Converting Repulsion to Attraction

See allHide authors and affiliations

Science  14 Oct 2005:
Vol. 310, Issue 5746, pp. 199
DOI: 10.1126/science.310.5746.199c

Growth cones guide neurons to their targets by monitoring chemoattractive and chemorepellant cues. Many cues elicit localized increases in cytosolic free calcium concentration ([Ca2+]c) but, curiously, both attractive and repulsive diffusible cues can increase local [Ca2+] so that the growth cone turns toward (attraction) or away from (repulsion) the side with greater [Ca2+]c. Ooashi et al. used focal laser-induced photolysis of caged Ca2+ to transiently increase local [Ca2+]c in the growth cones of dorsal root ganglion neurons grown on different substrates. Neurons grown on L1 or N-cadherin substrates turned toward, whereas neurons grown on laminin turned away from, the side on which [Ca2+]c was greater. Neurons grown on L1 and N-cadherin substrates showed increased cyclic AMP (cAMP) binding to the regulatory subunits of cAMP-dependent protein kinase. Inhibition of cAMP signaling converted Ca2+-mediated attraction to repulsion, whereas pharmacological activation of protein kinase A converted Ca2+-mediated repulsion to attraction. Analysis of calcium signals and of the turning behavior of neurons from mice lacking the type 3 ryanodine receptor isoform (RyR3) implicated RyR3 in protein kinase A-dependent calcium-induced calcium release and attractive turning. The source of the cytosolic Ca2+ signal—rather than its amplitude—determined turning behavior. Thus, a Ca2+ signal that triggers calcium-induced calcium release from intracellular stores stimulates attractive turning, whereas a Ca2+ signal without calcium-induced calcium release elicits repulsion. — EMA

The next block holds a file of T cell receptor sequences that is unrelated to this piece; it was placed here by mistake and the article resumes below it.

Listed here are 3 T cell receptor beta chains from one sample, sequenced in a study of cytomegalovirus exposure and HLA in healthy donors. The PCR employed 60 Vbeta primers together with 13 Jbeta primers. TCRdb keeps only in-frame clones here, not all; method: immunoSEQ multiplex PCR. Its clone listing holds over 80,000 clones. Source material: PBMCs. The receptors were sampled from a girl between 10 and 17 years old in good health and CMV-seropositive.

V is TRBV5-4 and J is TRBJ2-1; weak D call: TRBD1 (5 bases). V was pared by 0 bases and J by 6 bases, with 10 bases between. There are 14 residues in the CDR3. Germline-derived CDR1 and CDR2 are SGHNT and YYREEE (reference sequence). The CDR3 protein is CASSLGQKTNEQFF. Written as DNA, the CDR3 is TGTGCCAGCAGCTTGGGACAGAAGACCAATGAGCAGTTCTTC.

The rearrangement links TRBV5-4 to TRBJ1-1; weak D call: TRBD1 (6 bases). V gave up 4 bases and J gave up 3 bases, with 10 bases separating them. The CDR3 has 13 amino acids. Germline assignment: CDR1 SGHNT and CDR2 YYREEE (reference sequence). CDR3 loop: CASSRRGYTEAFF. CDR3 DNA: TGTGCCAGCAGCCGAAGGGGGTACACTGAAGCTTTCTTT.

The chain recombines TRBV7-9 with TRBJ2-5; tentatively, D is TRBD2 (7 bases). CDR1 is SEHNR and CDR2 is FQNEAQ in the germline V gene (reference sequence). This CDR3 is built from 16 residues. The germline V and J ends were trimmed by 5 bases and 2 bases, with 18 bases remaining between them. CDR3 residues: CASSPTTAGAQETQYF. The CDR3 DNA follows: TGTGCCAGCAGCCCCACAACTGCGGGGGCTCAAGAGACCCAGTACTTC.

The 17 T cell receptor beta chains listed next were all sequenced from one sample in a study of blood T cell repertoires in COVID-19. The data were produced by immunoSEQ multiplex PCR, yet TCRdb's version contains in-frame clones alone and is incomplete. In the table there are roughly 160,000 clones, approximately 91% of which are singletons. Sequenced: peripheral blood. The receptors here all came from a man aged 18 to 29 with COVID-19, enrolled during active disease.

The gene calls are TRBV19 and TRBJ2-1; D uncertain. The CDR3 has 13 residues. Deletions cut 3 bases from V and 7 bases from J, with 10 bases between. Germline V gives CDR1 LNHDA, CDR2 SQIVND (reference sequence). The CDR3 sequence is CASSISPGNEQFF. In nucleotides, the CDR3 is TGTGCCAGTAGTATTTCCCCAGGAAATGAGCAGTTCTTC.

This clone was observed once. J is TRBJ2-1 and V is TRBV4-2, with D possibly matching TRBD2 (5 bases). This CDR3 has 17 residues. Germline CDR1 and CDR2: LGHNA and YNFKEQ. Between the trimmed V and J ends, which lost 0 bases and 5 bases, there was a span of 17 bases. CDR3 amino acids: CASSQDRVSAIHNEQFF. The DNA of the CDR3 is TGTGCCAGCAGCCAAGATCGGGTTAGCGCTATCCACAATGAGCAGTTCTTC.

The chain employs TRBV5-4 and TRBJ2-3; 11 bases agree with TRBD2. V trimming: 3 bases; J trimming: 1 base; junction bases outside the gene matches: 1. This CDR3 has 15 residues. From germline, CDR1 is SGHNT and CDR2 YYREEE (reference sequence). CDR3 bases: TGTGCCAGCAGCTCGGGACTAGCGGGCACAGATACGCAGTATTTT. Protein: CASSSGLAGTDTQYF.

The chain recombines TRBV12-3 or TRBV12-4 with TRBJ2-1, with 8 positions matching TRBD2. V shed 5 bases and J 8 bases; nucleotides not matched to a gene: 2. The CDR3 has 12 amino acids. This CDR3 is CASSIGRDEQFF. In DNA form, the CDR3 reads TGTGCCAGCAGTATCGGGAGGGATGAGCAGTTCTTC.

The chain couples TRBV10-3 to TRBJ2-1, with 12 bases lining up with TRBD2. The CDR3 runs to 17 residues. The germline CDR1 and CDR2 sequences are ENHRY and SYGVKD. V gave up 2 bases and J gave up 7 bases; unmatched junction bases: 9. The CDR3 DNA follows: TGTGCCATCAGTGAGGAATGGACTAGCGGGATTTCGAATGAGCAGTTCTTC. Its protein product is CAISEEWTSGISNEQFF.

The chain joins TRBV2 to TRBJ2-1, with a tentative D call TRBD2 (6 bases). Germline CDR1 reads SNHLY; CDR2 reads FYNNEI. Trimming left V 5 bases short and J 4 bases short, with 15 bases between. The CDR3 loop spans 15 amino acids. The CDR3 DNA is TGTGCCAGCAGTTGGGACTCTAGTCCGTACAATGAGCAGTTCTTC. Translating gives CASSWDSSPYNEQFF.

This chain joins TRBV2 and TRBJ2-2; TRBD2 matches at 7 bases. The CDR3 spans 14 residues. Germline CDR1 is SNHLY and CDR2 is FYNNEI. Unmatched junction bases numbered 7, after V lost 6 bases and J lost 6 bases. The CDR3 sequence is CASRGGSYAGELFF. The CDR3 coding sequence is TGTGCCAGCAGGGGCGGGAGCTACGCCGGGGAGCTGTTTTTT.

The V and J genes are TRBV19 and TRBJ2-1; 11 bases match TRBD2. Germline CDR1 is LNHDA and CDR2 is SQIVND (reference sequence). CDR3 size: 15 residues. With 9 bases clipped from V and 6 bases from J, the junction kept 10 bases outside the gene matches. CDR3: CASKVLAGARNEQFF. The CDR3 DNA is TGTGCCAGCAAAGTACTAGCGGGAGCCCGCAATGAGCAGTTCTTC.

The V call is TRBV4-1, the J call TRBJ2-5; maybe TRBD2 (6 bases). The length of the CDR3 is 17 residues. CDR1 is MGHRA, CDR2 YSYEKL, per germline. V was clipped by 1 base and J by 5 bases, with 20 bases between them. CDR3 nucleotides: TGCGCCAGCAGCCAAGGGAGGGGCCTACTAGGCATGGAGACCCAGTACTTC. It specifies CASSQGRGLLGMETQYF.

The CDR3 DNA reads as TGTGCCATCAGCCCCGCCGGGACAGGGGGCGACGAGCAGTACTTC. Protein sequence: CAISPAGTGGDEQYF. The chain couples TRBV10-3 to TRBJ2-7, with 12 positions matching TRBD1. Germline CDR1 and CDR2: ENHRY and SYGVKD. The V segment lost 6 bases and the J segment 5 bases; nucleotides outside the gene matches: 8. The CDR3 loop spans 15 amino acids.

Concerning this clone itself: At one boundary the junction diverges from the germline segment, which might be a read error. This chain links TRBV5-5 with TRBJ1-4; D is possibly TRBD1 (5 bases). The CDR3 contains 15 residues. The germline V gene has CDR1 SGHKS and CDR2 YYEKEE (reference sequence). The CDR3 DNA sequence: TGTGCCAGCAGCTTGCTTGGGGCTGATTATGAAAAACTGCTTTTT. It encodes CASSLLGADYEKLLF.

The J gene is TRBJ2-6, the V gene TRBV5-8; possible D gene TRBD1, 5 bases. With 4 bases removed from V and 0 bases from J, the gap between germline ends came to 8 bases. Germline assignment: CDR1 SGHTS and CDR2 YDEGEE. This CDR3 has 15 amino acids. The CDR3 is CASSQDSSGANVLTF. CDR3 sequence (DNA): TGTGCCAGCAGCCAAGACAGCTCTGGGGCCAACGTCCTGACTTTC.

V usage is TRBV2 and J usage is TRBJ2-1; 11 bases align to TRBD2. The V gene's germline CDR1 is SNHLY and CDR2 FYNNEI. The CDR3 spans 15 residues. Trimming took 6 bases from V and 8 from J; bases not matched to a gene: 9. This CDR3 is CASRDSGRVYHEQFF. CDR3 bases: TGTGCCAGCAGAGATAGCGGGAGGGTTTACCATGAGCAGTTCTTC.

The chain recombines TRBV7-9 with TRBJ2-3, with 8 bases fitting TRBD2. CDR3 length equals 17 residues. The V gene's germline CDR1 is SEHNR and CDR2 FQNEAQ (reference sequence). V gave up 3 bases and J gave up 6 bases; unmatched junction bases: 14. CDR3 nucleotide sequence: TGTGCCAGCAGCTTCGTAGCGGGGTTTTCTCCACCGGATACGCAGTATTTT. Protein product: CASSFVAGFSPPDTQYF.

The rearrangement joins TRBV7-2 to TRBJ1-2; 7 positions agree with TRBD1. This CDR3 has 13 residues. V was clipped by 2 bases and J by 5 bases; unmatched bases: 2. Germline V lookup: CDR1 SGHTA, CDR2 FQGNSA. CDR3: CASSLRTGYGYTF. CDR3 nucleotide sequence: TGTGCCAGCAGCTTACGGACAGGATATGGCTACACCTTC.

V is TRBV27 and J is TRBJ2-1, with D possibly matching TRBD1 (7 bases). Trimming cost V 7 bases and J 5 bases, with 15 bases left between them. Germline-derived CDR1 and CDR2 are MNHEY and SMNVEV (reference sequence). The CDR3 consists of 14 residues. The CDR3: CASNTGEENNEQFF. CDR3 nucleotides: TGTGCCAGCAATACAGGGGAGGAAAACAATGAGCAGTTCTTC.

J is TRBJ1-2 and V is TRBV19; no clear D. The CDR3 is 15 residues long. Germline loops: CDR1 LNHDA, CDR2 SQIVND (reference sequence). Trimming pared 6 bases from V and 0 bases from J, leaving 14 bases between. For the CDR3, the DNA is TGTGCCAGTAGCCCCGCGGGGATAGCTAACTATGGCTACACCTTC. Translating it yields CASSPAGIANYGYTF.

J. Cell Biol. 170, 1159 (2005).

Navigate This Article